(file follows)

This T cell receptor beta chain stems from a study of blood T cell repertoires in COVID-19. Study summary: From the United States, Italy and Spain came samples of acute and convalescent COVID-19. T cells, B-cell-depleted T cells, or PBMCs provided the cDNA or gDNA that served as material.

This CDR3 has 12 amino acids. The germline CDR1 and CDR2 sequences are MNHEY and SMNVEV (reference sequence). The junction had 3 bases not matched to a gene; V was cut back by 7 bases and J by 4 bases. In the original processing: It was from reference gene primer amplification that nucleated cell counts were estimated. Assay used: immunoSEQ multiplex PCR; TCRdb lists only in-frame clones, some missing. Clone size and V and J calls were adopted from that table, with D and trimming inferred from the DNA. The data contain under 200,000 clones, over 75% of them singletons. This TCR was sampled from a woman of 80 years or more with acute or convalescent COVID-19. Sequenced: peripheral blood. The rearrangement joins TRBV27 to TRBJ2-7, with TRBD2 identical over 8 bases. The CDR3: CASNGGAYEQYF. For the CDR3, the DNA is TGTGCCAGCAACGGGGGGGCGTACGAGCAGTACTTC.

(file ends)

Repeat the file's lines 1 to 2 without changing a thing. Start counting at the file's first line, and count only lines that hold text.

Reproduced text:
This T cell receptor beta chain stems from a study of blood T cell repertoires in COVID-19. Study summary: From the United States, Italy and Spain came samples of acute and convalescent COVID-19. T cells, B-cell-depleted T cells, or PBMCs provided the cDNA or gDNA that served as material.

This CDR3 has 12 amino acids. The germline CDR1 and CDR2 sequences are MNHEY and SMNVEV (reference sequence). The junction had 3 bases not matched to a gene; V was cut back by 7 bases and J by 4 bases. In the original processing: It was from reference gene primer amplification that nucleated cell counts were estimated. Assay used: immunoSEQ multiplex PCR; TCRdb lists only in-frame clones, some missing. Clone size and V and J calls were adopted from that table, with D and trimming inferred from the DNA. The data contain under 200,000 clones, over 75% of them singletons. This TCR was sampled from a woman of 80 years or more with acute or convalescent COVID-19. Sequenced: peripheral blood. The rearrangement joins TRBV27 to TRBJ2-7, with TRBD2 identical over 8 bases. The CDR3: CASNGGAYEQYF. For the CDR3, the DNA is TGTGCCAGCAACGGGGGGGCGTACGAGCAGTACTTC.